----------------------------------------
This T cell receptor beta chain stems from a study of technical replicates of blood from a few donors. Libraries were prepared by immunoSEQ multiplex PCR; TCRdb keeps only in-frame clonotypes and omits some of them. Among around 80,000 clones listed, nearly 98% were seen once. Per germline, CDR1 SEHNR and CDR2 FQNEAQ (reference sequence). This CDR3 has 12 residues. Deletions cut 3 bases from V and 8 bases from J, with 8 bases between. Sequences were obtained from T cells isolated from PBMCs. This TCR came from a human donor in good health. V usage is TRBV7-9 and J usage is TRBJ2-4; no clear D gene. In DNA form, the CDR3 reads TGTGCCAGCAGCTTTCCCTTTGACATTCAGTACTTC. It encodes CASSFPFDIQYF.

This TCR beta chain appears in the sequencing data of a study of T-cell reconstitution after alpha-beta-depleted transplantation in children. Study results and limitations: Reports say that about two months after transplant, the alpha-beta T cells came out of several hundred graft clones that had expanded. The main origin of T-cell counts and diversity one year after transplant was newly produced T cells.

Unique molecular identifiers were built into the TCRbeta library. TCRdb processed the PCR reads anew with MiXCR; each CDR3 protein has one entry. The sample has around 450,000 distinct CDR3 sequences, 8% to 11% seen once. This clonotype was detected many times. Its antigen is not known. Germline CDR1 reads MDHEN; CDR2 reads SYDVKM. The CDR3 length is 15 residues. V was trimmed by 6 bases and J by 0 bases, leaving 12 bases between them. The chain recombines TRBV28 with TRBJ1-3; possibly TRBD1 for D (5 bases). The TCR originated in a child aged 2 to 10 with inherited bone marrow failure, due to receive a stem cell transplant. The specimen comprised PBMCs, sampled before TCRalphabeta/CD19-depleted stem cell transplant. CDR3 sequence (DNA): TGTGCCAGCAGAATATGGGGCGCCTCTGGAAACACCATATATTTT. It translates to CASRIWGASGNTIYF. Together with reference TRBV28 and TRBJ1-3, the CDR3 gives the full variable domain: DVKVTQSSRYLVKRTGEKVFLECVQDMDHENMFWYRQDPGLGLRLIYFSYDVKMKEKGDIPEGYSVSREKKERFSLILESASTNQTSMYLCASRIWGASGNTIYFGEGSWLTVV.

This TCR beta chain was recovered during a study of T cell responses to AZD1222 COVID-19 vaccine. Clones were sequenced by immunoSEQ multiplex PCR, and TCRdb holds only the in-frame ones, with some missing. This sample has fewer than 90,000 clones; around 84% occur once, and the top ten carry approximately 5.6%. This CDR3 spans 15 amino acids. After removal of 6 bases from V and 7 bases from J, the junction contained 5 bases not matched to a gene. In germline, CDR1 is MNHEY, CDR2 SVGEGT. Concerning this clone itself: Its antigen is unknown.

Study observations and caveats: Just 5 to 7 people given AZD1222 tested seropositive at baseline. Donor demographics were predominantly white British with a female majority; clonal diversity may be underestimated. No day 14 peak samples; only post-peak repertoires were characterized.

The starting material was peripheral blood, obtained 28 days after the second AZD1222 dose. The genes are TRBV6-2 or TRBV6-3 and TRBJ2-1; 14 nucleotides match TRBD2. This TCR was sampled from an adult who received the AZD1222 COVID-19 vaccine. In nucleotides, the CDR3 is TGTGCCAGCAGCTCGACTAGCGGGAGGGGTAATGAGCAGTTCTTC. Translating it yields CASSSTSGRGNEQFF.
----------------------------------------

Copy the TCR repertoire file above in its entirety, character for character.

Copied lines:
This T cell receptor beta chain stems from a study of technical replicates of blood from a few donors. Libraries were prepared by immunoSEQ multiplex PCR; TCRdb keeps only in-frame clonotypes and omits some of them. Among around 80,000 clones listed, nearly 98% were seen once. Per germline, CDR1 SEHNR and CDR2 FQNEAQ (reference sequence). This CDR3 has 12 residues. Deletions cut 3 bases from V and 8 bases from J, with 8 bases between. Sequences were obtained from T cells isolated from PBMCs. This TCR came from a human donor in good health. V usage is TRBV7-9 and J usage is TRBJ2-4; no clear D gene. In DNA form, the CDR3 reads TGTGCCAGCAGCTTTCCCTTTGACATTCAGTACTTC. It encodes CASSFPFDIQYF.

This TCR beta chain appears in the sequencing data of a study of T-cell reconstitution after alpha-beta-depleted transplantation in children. Study results and limitations: Reports say that about two months after transplant, the alpha-beta T cells came out of several hundred graft clones that had expanded. The main origin of T-cell counts and diversity one year after transplant was newly produced T cells.

Unique molecular identifiers were built into the TCRbeta library. TCRdb processed the PCR reads anew with MiXCR; each CDR3 protein has one entry. The sample has around 450,000 distinct CDR3 sequences, 8% to 11% seen once. This clonotype was detected many times. Its antigen is not known. Germline CDR1 reads MDHEN; CDR2 reads SYDVKM. The CDR3 length is 15 residues. V was trimmed by 6 bases and J by 0 bases, leaving 12 bases between them. The chain recombines TRBV28 with TRBJ1-3; possibly TRBD1 for D (5 bases). The TCR originated in a child aged 2 to 10 with inherited bone marrow failure, due to receive a stem cell transplant. The specimen comprised PBMCs, sampled before TCRalphabeta/CD19-depleted stem cell transplant. CDR3 sequence (DNA): TGTGCCAGCAGAATATGGGGCGCCTCTGGAAACACCATATATTTT. It translates to CASRIWGASGNTIYF. Together with reference TRBV28 and TRBJ1-3, the CDR3 gives the full variable domain: DVKVTQSSRYLVKRTGEKVFLECVQDMDHENMFWYRQDPGLGLRLIYFSYDVKMKEKGDIPEGYSVSREKKERFSLILESASTNQTSMYLCASRIWGASGNTIYFGEGSWLTVV.

This TCR beta chain was recovered during a study of T cell responses to AZD1222 COVID-19 vaccine. Clones were sequenced by immunoSEQ multiplex PCR, and TCRdb holds only the in-frame ones, with some missing. This sample has fewer than 90,000 clones; around 84% occur once, and the top ten carry approximately 5.6%. This CDR3 spans 15 amino acids. After removal of 6 bases from V and 7 bases from J, the junction contained 5 bases not matched to a gene. In germline, CDR1 is MNHEY, CDR2 SVGEGT. Concerning this clone itself: Its antigen is unknown.

Study observations and caveats: Just 5 to 7 people given AZD1222 tested seropositive at baseline. Donor demographics were predominantly white British with a female majority; clonal diversity may be underestimated. No day 14 peak samples; only post-peak repertoires were characterized.

The starting material was peripheral blood, obtained 28 days after the second AZD1222 dose. The genes are TRBV6-2 or TRBV6-3 and TRBJ2-1; 14 nucleotides match TRBD2. This TCR was sampled from an adult who received the AZD1222 COVID-19 vaccine. In nucleotides, the CDR3 is TGTGCCAGCAGCTCGACTAGCGGGAGGGGTAATGAGCAGTTCTTC. Translating it yields CASSSTSGRGNEQFF.